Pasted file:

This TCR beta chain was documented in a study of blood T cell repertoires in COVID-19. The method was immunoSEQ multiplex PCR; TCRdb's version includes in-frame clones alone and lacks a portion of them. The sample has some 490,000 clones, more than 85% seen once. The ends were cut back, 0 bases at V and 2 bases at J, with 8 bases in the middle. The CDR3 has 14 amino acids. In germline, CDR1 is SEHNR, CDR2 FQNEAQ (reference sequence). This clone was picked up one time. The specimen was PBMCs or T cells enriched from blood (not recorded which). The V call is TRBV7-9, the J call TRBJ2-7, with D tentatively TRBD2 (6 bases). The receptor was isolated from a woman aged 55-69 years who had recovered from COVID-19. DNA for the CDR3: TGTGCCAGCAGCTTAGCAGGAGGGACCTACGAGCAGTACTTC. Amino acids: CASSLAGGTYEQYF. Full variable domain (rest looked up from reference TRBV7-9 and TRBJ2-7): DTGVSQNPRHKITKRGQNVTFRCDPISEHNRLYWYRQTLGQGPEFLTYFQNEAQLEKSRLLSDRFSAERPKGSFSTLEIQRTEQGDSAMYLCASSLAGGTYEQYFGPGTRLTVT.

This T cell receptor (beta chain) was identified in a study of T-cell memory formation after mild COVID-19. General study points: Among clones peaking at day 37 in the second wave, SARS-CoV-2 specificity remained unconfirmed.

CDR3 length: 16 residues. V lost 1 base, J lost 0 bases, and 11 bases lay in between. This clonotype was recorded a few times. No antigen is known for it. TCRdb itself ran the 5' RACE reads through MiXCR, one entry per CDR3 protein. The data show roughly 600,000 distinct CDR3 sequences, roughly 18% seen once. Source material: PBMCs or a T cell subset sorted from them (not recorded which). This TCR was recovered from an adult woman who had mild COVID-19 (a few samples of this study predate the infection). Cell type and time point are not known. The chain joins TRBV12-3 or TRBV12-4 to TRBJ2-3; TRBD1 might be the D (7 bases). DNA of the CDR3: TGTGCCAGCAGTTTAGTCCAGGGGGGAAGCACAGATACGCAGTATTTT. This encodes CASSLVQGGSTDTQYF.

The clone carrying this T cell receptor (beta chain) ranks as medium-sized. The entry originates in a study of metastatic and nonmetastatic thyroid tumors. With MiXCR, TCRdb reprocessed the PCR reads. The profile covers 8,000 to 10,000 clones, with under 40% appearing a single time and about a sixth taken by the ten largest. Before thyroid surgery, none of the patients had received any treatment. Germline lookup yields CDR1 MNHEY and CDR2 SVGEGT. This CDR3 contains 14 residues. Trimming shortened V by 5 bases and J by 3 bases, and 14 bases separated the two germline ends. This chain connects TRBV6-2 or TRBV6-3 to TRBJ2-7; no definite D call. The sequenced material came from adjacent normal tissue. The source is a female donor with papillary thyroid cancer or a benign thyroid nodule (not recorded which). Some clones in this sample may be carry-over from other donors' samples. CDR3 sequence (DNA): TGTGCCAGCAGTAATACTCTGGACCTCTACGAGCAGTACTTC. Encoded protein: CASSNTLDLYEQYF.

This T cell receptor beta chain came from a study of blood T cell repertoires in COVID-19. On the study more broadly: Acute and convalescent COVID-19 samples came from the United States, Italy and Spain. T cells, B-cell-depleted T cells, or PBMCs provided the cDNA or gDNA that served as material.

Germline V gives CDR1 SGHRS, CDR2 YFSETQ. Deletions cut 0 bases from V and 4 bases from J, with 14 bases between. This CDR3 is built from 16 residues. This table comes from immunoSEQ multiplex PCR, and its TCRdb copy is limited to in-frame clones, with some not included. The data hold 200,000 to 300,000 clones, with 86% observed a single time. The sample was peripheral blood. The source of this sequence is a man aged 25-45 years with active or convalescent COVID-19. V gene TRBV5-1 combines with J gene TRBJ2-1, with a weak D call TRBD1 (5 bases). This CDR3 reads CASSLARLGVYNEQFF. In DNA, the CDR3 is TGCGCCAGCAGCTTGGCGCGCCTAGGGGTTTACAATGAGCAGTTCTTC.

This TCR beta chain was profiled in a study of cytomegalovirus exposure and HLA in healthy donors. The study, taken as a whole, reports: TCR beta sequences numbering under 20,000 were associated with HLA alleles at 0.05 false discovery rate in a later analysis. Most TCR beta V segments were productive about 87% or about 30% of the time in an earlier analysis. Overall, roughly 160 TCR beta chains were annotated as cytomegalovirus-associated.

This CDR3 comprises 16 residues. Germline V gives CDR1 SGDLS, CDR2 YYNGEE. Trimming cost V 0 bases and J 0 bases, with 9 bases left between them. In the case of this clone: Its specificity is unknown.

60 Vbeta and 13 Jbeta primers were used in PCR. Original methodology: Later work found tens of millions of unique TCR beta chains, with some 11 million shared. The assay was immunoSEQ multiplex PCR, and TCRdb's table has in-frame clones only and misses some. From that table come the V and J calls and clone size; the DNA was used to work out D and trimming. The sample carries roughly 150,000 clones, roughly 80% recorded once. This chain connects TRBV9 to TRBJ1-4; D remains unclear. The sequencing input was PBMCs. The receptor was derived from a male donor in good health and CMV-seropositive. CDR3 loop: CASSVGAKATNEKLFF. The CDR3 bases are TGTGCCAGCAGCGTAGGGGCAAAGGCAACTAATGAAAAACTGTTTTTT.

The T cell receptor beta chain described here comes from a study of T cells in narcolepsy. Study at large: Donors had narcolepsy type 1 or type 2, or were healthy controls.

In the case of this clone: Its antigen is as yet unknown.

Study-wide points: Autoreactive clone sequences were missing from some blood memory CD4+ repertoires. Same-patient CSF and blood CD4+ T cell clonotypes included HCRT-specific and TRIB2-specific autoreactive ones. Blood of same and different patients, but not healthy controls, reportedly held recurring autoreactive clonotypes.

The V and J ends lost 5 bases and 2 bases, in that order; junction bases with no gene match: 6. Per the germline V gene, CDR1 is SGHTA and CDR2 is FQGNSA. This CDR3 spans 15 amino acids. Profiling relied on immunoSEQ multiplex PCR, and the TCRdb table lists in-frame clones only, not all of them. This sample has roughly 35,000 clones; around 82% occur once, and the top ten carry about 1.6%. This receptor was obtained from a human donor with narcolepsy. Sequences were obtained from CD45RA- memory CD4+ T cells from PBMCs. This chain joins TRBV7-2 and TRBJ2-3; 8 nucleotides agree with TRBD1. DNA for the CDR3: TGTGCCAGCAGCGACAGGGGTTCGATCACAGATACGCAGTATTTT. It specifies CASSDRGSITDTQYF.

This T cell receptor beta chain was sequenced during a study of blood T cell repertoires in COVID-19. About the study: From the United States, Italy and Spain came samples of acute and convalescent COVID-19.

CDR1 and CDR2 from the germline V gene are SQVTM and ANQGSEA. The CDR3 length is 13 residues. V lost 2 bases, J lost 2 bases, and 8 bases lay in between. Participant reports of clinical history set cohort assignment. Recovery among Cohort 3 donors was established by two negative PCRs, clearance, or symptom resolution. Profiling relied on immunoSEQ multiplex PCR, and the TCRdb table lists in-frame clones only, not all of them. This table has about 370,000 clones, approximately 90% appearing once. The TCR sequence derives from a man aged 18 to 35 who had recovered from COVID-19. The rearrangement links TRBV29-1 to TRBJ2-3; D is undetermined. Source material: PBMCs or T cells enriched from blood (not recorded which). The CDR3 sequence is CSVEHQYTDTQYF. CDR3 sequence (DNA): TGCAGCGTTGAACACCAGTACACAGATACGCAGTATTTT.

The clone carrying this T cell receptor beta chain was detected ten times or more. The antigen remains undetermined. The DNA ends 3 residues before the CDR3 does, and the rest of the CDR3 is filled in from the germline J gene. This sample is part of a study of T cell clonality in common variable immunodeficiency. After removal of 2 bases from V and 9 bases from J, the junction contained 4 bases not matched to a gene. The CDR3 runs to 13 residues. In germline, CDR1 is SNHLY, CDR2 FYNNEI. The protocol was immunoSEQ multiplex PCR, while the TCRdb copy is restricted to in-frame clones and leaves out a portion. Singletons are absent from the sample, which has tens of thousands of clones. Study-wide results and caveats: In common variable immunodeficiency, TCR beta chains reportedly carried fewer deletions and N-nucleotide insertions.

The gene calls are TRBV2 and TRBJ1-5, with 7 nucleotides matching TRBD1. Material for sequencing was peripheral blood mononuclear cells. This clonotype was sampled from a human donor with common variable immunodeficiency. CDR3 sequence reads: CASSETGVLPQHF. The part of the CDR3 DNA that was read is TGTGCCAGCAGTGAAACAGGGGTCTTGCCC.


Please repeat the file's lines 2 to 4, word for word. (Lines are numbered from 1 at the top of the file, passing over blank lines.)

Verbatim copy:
This T cell receptor (beta chain) was identified in a study of T-cell memory formation after mild COVID-19. General study points: Among clones peaking at day 37 in the second wave, SARS-CoV-2 specificity remained unconfirmed.

CDR3 length: 16 residues. V lost 1 base, J lost 0 bases, and 11 bases lay in between. This clonotype was recorded a few times. No antigen is known for it. TCRdb itself ran the 5' RACE reads through MiXCR, one entry per CDR3 protein. The data show roughly 600,000 distinct CDR3 sequences, roughly 18% seen once. Source material: PBMCs or a T cell subset sorted from them (not recorded which). This TCR was recovered from an adult woman who had mild COVID-19 (a few samples of this study predate the infection). Cell type and time point are not known. The chain joins TRBV12-3 or TRBV12-4 to TRBJ2-3; TRBD1 might be the D (7 bases). DNA of the CDR3: TGTGCCAGCAGTTTAGTCCAGGGGGGAAGCACAGATACGCAGTATTTT. This encodes CASSLVQGGSTDTQYF.

The clone carrying this T cell receptor (beta chain) ranks as medium-sized. The entry originates in a study of metastatic and nonmetastatic thyroid tumors. With MiXCR, TCRdb reprocessed the PCR reads. The profile covers 8,000 to 10,000 clones, with under 40% appearing a single time and about a sixth taken by the ten largest. Before thyroid surgery, none of the patients had received any treatment. Germline lookup yields CDR1 MNHEY and CDR2 SVGEGT. This CDR3 contains 14 residues. Trimming shortened V by 5 bases and J by 3 bases, and 14 bases separated the two germline ends. This chain connects TRBV6-2 or TRBV6-3 to TRBJ2-7; no definite D call. The sequenced material came from adjacent normal tissue. The source is a female donor with papillary thyroid cancer or a benign thyroid nodule (not recorded which). Some clones in this sample may be carry-over from other donors' samples. CDR3 sequence (DNA): TGTGCCAGCAGTAATACTCTGGACCTCTACGAGCAGTACTTC. Encoded protein: CASSNTLDLYEQYF.